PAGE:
Renault is readying an agency model which will see its media and creative shops, Omnicom’s OMD and Publicis respectively, “merged” into one. Both will work to the same set of KPIs and be led by a “chief operating officer” to be appointed by the car-maker.
The shakeup of Renault’s agency model is the only alternative to bringing the bulk of its ad business in-house. Bastien Schupp, the auto group’s vice president for global brand strategy and marketing, said it had been “tempted” to go down that route but comes up against the same problem each time – talent.
“We could do it ourselves, not just source the [creative] idea but produce and on the media side, anything that's not hardcore, traditional media buying, we could go direct and set up our own programmatic desks. We could get rid of most of our agencies and go in-house,” he told The Drum.
“But I don’t think it's realistic. We're a traditional car company and it's not our core know how. We wouldn't hire the right people and even if we did I don't think we would manage to keep them – over time we can't offer them the career that marketing specialists need.”
So, it’s getting tough on its agencies instead, pushing to “transform” the legacy model by forcing the merger of the media and creative teams from rival holding companies.
From October, Publicis and OMD will act as a combined unit – Schupp will figure out what to “brand” it once he knows if the experiment has worked – which will work on the same briefs and against the same set of metrics. They will, however, each retain their own P&Ls.
In addition to herding Publicis and OMD together, a 10-strong team of Renault’s own marketers will sit within this new entity to ensure work is being signed off and delivered. Day-to-day the whole thing will be led by a chief operating officer, yet to be named, who will come from inside Renault.
“I don't want to have to discuss with the creative and the media separately. I want one agency that brings content, media, data and the client around one table,” Schupp explained.
“It will be much more focused on effectiveness. There's a lot of wastage in this game, so, we're working on more transparency. In the past when the creative agency didn't have the same KPI as the media agency, there was always an excuse to do something different. Now we're merging them and a large part of the KPIs will be joint objectives - which may sound obvious but in big groups it's not.”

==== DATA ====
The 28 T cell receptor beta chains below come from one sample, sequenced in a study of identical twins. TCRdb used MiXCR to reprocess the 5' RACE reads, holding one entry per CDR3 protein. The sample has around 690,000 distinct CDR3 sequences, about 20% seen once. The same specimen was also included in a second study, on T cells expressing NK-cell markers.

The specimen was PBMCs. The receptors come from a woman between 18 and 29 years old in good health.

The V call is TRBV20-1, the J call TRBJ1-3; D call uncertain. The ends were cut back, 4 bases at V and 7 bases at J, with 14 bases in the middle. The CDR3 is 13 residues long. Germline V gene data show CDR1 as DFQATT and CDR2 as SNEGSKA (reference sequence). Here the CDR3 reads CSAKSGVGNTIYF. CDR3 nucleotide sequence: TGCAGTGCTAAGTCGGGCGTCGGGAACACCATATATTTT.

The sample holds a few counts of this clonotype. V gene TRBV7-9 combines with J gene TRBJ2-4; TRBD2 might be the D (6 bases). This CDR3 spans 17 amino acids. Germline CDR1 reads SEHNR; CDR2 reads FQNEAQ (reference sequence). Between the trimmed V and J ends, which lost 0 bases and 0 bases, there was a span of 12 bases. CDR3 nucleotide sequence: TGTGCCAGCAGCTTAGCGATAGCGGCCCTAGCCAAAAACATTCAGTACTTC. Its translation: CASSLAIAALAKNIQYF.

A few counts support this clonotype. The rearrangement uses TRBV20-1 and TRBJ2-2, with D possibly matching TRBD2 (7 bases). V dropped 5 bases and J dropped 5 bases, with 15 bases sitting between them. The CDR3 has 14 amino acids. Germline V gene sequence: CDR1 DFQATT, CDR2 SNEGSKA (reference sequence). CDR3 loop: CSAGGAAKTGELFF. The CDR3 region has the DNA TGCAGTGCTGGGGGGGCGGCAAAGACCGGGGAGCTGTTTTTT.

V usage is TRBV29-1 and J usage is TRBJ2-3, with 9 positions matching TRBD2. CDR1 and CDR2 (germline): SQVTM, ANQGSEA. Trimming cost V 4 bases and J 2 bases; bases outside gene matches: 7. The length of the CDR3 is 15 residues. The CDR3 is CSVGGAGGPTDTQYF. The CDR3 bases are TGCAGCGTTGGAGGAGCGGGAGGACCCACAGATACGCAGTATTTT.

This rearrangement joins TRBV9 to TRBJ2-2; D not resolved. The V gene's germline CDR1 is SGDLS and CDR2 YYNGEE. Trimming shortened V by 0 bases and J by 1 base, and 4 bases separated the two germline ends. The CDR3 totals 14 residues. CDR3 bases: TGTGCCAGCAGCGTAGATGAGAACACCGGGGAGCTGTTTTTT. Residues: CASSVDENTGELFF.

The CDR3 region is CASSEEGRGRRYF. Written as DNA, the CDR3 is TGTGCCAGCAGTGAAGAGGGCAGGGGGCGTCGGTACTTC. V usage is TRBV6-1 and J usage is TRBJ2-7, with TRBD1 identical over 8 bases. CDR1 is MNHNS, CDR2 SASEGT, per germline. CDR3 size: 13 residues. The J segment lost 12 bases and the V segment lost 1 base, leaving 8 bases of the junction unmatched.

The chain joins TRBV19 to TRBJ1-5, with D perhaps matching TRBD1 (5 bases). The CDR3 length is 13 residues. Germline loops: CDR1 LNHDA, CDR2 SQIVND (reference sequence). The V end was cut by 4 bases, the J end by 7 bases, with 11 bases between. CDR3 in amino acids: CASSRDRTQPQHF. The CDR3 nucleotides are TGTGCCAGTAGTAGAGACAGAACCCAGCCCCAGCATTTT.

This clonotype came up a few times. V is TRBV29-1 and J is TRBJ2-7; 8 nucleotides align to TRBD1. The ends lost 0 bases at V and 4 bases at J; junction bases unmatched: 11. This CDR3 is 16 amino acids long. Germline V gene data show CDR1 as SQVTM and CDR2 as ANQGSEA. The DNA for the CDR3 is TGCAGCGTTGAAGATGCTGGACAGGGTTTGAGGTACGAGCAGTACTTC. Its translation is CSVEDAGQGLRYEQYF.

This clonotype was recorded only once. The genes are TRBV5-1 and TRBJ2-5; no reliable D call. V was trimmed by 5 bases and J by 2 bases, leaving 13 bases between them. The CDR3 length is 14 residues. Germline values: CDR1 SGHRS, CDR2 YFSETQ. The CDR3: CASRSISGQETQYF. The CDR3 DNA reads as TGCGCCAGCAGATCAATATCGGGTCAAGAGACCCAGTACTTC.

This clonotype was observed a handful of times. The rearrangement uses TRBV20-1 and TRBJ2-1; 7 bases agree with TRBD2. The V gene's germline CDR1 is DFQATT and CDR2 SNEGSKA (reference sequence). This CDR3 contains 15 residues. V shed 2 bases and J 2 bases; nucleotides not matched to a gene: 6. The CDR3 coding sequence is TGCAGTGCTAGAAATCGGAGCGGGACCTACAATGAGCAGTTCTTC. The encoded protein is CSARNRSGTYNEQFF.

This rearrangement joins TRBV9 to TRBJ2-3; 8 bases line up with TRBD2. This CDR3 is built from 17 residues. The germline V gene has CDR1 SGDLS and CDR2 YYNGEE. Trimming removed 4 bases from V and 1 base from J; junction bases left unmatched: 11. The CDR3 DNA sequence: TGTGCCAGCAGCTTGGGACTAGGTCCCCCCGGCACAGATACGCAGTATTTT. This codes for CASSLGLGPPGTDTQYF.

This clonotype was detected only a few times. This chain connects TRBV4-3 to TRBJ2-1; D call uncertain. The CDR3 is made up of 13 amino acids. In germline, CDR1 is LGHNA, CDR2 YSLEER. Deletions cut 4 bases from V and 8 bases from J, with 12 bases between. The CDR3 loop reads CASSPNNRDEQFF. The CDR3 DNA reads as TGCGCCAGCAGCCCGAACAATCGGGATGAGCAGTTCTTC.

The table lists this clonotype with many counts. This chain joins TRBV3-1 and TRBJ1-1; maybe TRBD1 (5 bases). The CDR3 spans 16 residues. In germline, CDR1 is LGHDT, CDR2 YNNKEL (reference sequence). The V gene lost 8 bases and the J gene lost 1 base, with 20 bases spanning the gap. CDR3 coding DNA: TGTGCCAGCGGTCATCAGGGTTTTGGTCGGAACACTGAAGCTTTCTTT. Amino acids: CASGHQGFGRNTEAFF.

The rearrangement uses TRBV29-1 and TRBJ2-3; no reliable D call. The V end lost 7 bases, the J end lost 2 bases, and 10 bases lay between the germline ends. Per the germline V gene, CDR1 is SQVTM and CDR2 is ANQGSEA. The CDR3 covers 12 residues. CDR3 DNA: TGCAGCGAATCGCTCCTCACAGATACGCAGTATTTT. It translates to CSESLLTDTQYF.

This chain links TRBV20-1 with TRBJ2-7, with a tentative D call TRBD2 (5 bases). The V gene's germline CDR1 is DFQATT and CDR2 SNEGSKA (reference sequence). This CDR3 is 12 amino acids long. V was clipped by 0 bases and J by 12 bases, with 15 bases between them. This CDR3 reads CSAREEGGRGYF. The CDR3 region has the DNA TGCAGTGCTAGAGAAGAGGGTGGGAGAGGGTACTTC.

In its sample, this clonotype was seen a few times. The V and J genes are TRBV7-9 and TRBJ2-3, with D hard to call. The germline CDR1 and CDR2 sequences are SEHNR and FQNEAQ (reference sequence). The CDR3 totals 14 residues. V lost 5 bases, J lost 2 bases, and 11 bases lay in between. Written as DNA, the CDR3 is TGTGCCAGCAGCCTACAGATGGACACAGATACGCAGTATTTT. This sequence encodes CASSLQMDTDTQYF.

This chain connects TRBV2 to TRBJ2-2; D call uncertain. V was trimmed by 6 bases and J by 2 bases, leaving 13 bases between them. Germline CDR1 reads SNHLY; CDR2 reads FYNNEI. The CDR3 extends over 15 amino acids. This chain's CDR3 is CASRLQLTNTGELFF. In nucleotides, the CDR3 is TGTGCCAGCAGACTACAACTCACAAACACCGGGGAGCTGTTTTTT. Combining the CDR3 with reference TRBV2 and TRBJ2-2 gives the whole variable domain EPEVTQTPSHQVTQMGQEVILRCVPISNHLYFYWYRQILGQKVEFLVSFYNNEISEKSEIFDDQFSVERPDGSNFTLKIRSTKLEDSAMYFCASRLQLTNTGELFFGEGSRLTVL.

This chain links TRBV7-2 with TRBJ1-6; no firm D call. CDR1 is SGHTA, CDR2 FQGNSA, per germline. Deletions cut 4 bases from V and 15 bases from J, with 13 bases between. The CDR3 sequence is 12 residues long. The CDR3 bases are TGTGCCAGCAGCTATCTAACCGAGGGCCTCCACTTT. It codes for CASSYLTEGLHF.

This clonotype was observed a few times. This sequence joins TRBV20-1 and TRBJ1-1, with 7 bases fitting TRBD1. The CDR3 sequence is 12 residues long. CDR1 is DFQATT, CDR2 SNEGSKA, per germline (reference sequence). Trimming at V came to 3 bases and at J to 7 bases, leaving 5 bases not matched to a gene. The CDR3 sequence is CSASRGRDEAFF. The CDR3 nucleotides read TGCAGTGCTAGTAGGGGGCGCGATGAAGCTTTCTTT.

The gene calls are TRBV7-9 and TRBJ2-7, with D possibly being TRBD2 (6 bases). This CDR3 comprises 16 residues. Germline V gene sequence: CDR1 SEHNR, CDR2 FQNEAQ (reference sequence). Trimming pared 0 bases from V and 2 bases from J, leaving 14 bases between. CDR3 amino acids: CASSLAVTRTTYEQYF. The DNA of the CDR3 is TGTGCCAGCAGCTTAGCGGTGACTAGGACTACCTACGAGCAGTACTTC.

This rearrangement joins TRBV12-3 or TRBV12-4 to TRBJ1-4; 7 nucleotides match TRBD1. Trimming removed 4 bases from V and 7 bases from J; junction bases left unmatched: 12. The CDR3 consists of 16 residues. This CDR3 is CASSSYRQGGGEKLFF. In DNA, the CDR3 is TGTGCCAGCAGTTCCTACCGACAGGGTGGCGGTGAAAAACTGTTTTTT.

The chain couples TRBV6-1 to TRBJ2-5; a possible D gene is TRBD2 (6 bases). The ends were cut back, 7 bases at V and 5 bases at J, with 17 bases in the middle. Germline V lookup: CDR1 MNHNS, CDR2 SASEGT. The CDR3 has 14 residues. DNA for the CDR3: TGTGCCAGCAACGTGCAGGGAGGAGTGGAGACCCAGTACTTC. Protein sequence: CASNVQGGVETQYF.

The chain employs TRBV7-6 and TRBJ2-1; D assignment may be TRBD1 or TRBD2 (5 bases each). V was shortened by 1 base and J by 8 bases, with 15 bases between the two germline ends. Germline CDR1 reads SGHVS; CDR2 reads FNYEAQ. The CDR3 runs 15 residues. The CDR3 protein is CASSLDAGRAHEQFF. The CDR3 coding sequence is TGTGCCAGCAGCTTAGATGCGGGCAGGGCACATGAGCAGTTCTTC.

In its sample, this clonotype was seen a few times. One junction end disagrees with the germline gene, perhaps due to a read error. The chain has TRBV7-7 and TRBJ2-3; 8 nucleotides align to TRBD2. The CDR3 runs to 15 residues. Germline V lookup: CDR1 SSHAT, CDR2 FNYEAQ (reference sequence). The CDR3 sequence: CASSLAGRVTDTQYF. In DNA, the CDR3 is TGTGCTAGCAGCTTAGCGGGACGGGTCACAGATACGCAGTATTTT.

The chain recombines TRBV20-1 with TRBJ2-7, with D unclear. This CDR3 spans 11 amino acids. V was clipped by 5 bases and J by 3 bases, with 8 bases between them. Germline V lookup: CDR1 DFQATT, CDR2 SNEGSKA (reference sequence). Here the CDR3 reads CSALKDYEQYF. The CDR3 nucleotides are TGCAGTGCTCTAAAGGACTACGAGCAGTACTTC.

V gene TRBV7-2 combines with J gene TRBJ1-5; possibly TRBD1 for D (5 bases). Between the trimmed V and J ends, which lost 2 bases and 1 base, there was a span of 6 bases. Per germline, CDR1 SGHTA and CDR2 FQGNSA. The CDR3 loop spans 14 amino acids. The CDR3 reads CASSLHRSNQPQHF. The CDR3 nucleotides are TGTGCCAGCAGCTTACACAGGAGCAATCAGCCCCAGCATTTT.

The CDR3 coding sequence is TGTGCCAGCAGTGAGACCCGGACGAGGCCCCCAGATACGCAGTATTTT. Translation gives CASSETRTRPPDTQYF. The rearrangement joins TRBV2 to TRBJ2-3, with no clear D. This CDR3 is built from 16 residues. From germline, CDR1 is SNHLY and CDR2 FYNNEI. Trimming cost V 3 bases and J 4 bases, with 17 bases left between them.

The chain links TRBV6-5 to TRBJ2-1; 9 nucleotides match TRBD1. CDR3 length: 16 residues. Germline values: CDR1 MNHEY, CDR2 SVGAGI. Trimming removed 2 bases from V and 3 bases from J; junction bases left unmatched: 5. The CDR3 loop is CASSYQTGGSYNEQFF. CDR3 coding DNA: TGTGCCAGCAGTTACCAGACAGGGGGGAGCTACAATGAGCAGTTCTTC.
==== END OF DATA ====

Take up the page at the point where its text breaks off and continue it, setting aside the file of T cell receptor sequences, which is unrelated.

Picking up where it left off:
Beyond developing more effective marketing (and faster) Schupp has projections – though he declined to go into specifics – of how much money it will save though this model; the request for “efficiencies” in production and media costs has been made in the new contracts given to each agency.
The final pro to the move is the level of transparency that will come from having everyone in the same room, every day, led by one of its own.
However, this raises the question – if it was looking for more effective work, efficient spend and better integrated media and creative departments, why not move the whole business into one holding company?
Publicis has been touting the benefits of its ‘Power of One’ model in delivering integrated marketing at scale for over two years and having held a creative relationship with Renault since 1963, the addition of the £650m media account would have been welcomed with open arms by chief Arthur Sadoun.
But Schupp says this was never an option. Renault’s media has been with OMD for a decade due to a wider group agreement – which includes Nissan and Mitsubishi – meaning the CMO is unable to split out Renault's portion.
“We’re the largest car manufacturer in the world and that gives us leverage for a media buy. I'm linked with OMD on the media side and Publicis is historically my creative agency. If I have media with Publicis they could....,” he cut short, before adding: “They are transforming and have new technologies, but I haven't seen all of it. My way of integrating is to get OMD and Publicis together.”
He claimed the agencies have been largely positive – though admitted they have little choice in the matter. “But also that they see it as the right thing to do. OMD see the world is changing and they need to be challenged. It is on the ball and so is Publicis.”
The model will be trialed from its French headquarters and if successful it will be rolled out into South America and APAC.
Earlier this year, Proctor & Gamble's chief marketing officer made a similar move when he launched a new dedicated agency which would bring individual talent from competing holding groups together under one roof.
The 'People First' agency operates from P&G’s New York office, led by Andrea Diquez, chief executive of Publicis Groupe's Saatchi & Saatch, and combines Publicis talent with that of WPP and Omnicom to work on the FMCG-company's American fabric care brands including Ariel, Tide and Gain.